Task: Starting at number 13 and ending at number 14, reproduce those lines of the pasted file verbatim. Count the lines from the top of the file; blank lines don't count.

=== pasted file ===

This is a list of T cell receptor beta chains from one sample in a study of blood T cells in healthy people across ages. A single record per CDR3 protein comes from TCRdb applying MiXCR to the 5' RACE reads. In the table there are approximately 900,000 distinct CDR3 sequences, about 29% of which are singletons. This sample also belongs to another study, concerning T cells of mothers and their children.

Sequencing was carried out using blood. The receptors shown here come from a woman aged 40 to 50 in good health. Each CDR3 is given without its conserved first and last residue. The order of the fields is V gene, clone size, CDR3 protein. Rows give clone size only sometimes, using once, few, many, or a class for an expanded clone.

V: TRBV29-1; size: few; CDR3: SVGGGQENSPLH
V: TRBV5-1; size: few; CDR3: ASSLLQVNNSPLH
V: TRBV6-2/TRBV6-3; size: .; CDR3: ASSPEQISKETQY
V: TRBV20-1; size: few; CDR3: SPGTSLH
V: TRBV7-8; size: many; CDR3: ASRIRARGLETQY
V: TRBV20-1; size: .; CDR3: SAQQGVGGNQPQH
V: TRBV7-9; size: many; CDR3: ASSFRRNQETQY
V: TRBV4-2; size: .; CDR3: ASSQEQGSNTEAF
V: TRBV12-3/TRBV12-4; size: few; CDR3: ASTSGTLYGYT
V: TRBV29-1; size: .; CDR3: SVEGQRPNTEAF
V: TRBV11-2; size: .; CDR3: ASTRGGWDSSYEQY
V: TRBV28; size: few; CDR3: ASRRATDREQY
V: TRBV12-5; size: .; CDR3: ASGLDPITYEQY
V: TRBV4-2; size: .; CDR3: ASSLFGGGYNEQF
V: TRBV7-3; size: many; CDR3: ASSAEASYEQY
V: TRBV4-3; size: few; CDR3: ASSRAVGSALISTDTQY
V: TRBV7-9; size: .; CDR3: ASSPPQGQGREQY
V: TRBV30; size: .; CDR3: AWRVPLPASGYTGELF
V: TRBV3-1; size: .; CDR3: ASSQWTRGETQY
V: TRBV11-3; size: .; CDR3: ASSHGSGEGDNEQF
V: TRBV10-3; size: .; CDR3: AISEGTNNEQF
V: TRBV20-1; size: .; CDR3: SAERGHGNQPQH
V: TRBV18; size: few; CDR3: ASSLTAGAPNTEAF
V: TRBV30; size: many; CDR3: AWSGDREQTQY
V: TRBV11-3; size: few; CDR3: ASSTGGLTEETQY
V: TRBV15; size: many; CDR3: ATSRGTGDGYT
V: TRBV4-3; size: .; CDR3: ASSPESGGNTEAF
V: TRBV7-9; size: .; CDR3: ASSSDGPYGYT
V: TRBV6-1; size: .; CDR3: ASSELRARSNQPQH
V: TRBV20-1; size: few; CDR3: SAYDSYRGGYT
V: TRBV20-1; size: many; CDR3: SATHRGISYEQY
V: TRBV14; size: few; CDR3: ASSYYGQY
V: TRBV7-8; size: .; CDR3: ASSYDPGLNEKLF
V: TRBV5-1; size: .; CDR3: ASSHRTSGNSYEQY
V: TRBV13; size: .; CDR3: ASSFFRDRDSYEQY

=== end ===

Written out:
V: TRBV11-2; size: .; CDR3: ASTRGGWDSSYEQY
V: TRBV28; size: few; CDR3: ASRRATDREQY